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HomeTechChina to launch rocket to the Moon in 48 hours to retrieve highly-valuable lunar rocks from the surface

China to launch rocket to the Moon in 48 hours to retrieve highly-valuable lunar rocks from the surface

China to launch rocket to the Moon in 48 hours to retrieve highly-valuable lunar rocks from the surface

CHINA is poised to launch an unmanned spacecraft to the Moon in a mission to bring back lunar rocks from the surface.

It will be first attempt by any country to retrieve highly-treasured samples from Earth’s natural satellite in nearly 45 years.

AFP or licensors

China’s mission to the Moon is due to launch in the next few days[/caption]

AFP or licensors

The Long March 5 rocket which will carry the Chang’e-5 lunar probe [/caption]

The Chang’e-5 probe – named after the ancient Chinese goddess of the Moon – will seek to collect material that should help scientists understand more about its origins.

The launch, due to take place in the next 48 to 72 hours, will also test the superpower’s ability to remotely acquire samples from space, ahead of more complex missions in the future.

If successful, it will make China only the third country to have retrieved lunar samples, following the US and the Soviet Union decades ago.

During the Apollo programme, which first put men on the Moon, the US landed 12 astronauts over six flights from 1969 to 1972, bringing back 842lbs of rocks and soil.

The Soviet Union deployed three successful robotic sample return missions in the 1970s.

The last – the Luna 24 – retrieved just six ounces of samples in 1976 from Mare Crisium, or ‘Sea of Crises’.

The boot of an Apollo 11 astronaut on the surface of the Moon in 1969
If successful, the mission will make China only the third country to have retrieved lunar samples

China’s probe, scheduled to launch in the next few days, will attempt to collect more than 4lbs of samples in a previously unvisited area known as Oceanus Procellarum, or ‘Ocean of Storms’.

“The Apollo-Luna sample zone of the Moon, while critical to our understanding, was undertaken in an area that comprises far less than half the lunar surface,” said James Head, a planetary scientist at Brown University in Rhode Island.

Subsequent data from orbital remote sensing missions have shown a wider diversity of rock types, mineralogies and ages than represented in the Apollo-Luna sample collections, he added.

“Lunar scientists have been advocating for robotic sample return missions to these many different critical areas in order to address a host of fundamental questions remaining from earlier exploration,” said the expert.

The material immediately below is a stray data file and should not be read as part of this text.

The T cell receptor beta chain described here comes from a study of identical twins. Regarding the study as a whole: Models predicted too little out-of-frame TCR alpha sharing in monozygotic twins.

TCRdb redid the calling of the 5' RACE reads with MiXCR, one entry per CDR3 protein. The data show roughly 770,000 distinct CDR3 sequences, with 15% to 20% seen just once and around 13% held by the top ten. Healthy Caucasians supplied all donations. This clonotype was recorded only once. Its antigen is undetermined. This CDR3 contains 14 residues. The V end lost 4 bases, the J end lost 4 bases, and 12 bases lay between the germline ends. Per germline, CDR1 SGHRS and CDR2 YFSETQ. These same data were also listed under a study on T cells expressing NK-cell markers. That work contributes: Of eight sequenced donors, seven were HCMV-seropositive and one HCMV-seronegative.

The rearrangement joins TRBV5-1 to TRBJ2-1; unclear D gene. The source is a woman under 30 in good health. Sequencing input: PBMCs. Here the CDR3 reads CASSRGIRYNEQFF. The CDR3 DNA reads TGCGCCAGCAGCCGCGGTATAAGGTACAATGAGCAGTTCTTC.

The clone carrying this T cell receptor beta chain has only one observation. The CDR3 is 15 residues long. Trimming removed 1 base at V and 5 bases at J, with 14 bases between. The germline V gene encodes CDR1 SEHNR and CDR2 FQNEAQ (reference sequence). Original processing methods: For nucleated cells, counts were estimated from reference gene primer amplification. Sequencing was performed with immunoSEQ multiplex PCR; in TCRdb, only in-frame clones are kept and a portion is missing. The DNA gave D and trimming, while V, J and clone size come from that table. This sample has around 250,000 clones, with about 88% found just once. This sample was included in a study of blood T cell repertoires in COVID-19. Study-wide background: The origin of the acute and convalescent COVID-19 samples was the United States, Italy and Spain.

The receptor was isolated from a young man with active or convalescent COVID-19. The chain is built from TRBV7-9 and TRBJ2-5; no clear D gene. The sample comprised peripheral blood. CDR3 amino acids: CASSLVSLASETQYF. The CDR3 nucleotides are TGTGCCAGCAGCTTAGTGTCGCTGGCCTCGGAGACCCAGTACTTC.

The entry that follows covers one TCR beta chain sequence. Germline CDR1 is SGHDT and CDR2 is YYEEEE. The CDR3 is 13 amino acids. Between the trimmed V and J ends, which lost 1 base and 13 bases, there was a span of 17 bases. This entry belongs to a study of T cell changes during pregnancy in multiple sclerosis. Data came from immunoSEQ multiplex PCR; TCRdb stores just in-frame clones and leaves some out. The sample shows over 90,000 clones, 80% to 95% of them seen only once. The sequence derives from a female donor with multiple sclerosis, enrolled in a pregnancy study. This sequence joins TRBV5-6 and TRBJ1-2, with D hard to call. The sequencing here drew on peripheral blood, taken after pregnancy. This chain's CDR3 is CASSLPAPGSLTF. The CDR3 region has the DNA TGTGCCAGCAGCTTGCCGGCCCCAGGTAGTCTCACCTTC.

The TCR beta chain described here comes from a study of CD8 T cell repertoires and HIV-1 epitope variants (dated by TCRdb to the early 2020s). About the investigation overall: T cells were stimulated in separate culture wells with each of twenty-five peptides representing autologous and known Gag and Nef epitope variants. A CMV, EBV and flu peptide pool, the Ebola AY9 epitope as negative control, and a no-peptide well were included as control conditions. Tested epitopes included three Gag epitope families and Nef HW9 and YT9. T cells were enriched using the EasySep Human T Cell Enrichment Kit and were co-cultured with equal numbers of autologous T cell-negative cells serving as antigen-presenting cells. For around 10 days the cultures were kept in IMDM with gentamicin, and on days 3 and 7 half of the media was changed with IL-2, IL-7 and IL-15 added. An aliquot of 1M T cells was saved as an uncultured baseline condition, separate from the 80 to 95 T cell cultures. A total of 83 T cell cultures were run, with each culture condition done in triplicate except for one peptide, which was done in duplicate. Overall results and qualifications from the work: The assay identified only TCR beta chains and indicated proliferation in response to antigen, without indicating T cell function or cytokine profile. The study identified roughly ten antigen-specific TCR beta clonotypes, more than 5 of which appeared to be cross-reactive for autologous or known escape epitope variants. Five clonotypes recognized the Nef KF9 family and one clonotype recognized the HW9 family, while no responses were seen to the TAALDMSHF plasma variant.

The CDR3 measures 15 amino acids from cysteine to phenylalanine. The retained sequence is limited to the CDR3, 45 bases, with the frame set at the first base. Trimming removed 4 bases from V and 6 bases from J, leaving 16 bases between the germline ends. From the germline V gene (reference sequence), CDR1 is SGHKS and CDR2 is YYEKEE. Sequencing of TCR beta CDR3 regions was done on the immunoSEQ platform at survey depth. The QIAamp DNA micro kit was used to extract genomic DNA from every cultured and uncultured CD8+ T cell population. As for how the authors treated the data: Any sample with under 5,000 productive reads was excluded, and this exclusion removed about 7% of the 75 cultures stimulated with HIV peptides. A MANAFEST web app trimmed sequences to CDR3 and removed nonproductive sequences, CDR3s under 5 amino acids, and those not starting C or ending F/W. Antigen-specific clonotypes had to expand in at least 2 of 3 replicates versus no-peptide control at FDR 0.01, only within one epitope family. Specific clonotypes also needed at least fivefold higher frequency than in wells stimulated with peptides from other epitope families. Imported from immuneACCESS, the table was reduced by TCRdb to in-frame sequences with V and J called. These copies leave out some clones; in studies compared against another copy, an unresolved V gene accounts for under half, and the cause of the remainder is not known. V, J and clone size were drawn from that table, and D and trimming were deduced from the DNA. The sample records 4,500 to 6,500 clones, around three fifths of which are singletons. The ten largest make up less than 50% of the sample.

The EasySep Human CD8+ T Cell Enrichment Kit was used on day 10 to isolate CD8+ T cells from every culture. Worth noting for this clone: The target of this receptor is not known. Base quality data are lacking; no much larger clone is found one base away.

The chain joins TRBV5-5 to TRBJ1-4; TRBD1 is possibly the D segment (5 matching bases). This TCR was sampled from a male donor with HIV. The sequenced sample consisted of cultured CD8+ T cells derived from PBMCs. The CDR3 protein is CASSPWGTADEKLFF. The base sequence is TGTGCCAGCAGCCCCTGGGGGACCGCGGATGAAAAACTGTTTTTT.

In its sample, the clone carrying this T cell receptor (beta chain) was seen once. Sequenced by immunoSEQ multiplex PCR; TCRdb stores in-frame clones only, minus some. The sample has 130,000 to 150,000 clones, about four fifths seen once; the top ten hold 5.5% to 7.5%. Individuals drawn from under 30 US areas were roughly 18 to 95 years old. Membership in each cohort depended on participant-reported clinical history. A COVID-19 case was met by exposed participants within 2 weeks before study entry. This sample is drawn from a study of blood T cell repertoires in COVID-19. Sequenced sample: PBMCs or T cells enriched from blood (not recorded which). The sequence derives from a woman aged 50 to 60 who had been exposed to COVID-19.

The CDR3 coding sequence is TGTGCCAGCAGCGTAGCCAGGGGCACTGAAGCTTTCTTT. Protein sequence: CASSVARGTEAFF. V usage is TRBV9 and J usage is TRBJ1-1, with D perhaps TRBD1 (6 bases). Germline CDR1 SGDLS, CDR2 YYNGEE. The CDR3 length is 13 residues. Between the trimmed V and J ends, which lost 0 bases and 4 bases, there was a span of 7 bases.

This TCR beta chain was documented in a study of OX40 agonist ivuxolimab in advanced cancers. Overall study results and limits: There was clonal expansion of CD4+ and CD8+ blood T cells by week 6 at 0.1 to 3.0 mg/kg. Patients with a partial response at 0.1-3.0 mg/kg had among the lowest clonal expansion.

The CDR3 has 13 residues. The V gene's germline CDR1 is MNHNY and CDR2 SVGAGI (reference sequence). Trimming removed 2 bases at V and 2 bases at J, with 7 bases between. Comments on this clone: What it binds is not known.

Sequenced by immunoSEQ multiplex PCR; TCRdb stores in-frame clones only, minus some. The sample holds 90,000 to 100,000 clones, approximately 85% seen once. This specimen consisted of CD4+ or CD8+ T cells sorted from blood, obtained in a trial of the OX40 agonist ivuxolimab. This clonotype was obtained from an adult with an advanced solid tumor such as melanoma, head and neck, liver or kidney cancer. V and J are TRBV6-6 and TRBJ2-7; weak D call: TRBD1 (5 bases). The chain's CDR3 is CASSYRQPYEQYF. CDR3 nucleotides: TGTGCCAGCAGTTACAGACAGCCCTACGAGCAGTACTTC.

The new mission may help answer questions such as how long the Moon remained volcanically active in its interior and when its magnetic field – key to protecting any form of life from the sun’s radiation – dissipated.

The Soviet Union deployed three successful robotic sample return missions in the 1970s

Neil Armstrong and ‘Buzz’ Aldrin fly the US flag on the lunar surface during the Apollo 11 lunar landing mission[/caption]

Once in orbit, the probe will aim to deploy a pair of vehicles to the surface: a lander will drill into the ground, then transfer its soil and rock samples to an ascender that will lift off and dock with an orbiting module.

If this is successful, the samples will be transferred to a return capsule that will return them to Earth.

China made its first lunar landing in 2013 and six years later the Chang’e-4 probe touched down on the far side of the Moon, the first by any nation’s space probe.

Within the next decade, China plans to establish a robotic base station to conduct unmanned exploration in the south polar region.

Why are lunar rocks so special?

Mineralogically, most lunar rocks are pretty simple affairs.

Common lunar minerals include silicates, made up of silicon and other elements like calcium, aluminum, oxygen, magnesium, and iron. 

However, they are so extremely rare they are worth an absolute fortune.

NASA assessed the value of the rocks at around £30,800 per gram in 1973.

That works out at more than £250,000 a gram in today’s currency.

A gram of gold is worth about £45 in comparison.

However, even if you could somehow get your hands on one, it is illegal to sell them.

“No Apollo Moon rock or loose quantity of Moon dust has ever been sold legally,” said Robert Pearlman, who edits collectspace.com.

“There is no specific law that addresses Moon rock ownership, but the United States considers the samples to be a national treasure and theft of such falls under the laws applying to theft of government property.”

It is to be developed through the Chang’e-67 and 8 missions through the 2020s and expanded through the 2030s ahead of manned landings.

China plans to retrieve samples from Mars by 2030.

In July, China launched an unmanned probe to Mars in its first independent mission to another planet.

China’s Moon mission comes just a month after it was reported the US Space Force will one day send humans into space and could set up its own Moon base staffed by robots.

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US Space Command leader John Shaw said that he sees space soldiers as part of the military’s future plans.

“At some point, yes, we will be putting humans into space,” Shaw told virtual attendees at the AFWERX Engage Space Conference, C4ISRNET reports.

“They may be operating a command centre somewhere in the lunar environment or someplace else that we are continuing to operate architecture that is largely autonomous.”